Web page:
What is smart phone?
A smart phone is a mobile phone with more advanced computing capability and connectivity than basic feature phones. Early smartphones typically combined the features of a mobile phone with those of another popular consumer device, such as a personal digital assistant (PDA), a media player, a digital camera, or a GPS navigation unit. Modern smartphones include all of those features plus the features of a touchscreen computer, including web browsing, Wi-Fi, and 3rd-party apps. More and more users and businesses use smartphones as communication tools but also as a means of planning and organizing their work and private life.
Why Mobile Security is talked much around the globe?
Mobile security or mobile phone security has become increasingly important in mobile computing. It is of particular concern as it relates to the security of personal and business information now stored on smartphones. All smartphones, as computers, are preferred targets of attacks. These attacks exploit weaknesses related to smartphones that can come from means of communication like Short Message Service (SMS, aka text messaging), Multimedia Messaging Service (MMS), Wi-Fi networks, Bluetooth and GSM.
Targets for mobile attacks
A smartphone user is exposed to various threats when they use their phone.
There are three prime targets for attackers:
Data : smartphones are devices for data management, therefore they may contain sensitive data like credit card numbers, authentication information, private information, activity logs (calendar, call logs).
Identity : smartphones are highly customizable, so the device or its contents are associated with a specific person. For example, every mobile device can transmit information related to the owner of the mobile phone contract, and an attacker may want to steal the identity of the owner of a smartphone to commit other offenses.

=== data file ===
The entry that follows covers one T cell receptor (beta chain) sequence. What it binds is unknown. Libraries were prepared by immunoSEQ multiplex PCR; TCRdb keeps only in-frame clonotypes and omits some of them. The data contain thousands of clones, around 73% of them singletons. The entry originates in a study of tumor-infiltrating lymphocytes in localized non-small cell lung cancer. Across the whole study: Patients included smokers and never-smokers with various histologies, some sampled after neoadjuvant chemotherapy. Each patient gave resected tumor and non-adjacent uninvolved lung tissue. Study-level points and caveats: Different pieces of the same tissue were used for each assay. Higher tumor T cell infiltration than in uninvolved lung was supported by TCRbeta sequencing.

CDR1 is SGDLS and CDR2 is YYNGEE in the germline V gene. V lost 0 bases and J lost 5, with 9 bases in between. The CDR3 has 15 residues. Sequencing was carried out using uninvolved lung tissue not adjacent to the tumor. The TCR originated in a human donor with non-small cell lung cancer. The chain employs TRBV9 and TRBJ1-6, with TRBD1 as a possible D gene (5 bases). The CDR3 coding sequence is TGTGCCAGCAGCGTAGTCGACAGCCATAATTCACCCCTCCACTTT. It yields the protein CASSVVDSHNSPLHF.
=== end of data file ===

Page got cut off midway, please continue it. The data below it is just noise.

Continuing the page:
Availability: by attacking a smartphone one can limit access to it and deprive the owner of the service.
Who are the mobile attackers?
The source of these attacks are the same actors found in the non-mobile computing space:
Professionals, whether commercial or military, who focus on the three targets mentioned above. They steal sensitive data from the general public, as well as undertake industrial espionage. They will also use the identity of those attacked to achieve other attacks.
Thieves who want to gain income through data or identities they have stolen. The thieves will attack many people to increase their potential income.
Black hat hackers who specifically attack availability. Their goal is to develop viruses, and cause damage to the device. In some cases, hackers have an interest in stealing data on devices.
Grey hat hackers who reveal vulnerabilities. Their goal is to expose vulnerabilities of the device. Grey hat hackers do not intend on damaging the device or stealing data.
How attackers threats Mobile Security?
When a smartphone is infected by an attacker, the attacker can attempt several things: Attacker can communicate and send commands which will be used to send unsolicited messages (spam) via sms or email The attacker can easily force the smartphone to make phone calls. A compromised smartphone can record conversations between the user and others and send them to a third party. This can cause user privacy and industrial security problems An attacker can also steal a user’s identity to place orders, view bank accounts, etc
Following are various types of attacks:
Attacks based on vulnerabilities in Software applications
Web browser : Jailbreaking the iPhone was based entirely on vulnerabilities on the web browser.
Operating System: A computer being secure depends on a number of technologies working properly. A modern operating system provides access to a number of resources, which are available to software running on the system, and to external devices like networks via the kernel.
Attacks based on communication
SMS : Some mobile phone models have problems in managing binary SMS messages. It is possible, by sending an ill-formed block, to cause the phone to restart, leading to denial of service attack.
MMS : Another potential attack could begin with a phone that sends an MMS to other phones, with an attachment. This attachment is infected with a virus.
GSM : The attacker may try to break the encryption of the mobile network.
Bluetooth : The attacker sends a file via Bluetooth. If the recipient accepts, a virus is transmitted. Various unregistered services do not require authentication, and vulnerable applications have a virtual serial port used to control the phone. An attacker only needed to connect to the port to take full control of the device.
Wi-Fi : An attacker can try to eavesdrop on Wi-Fi communications to derive information such as username and password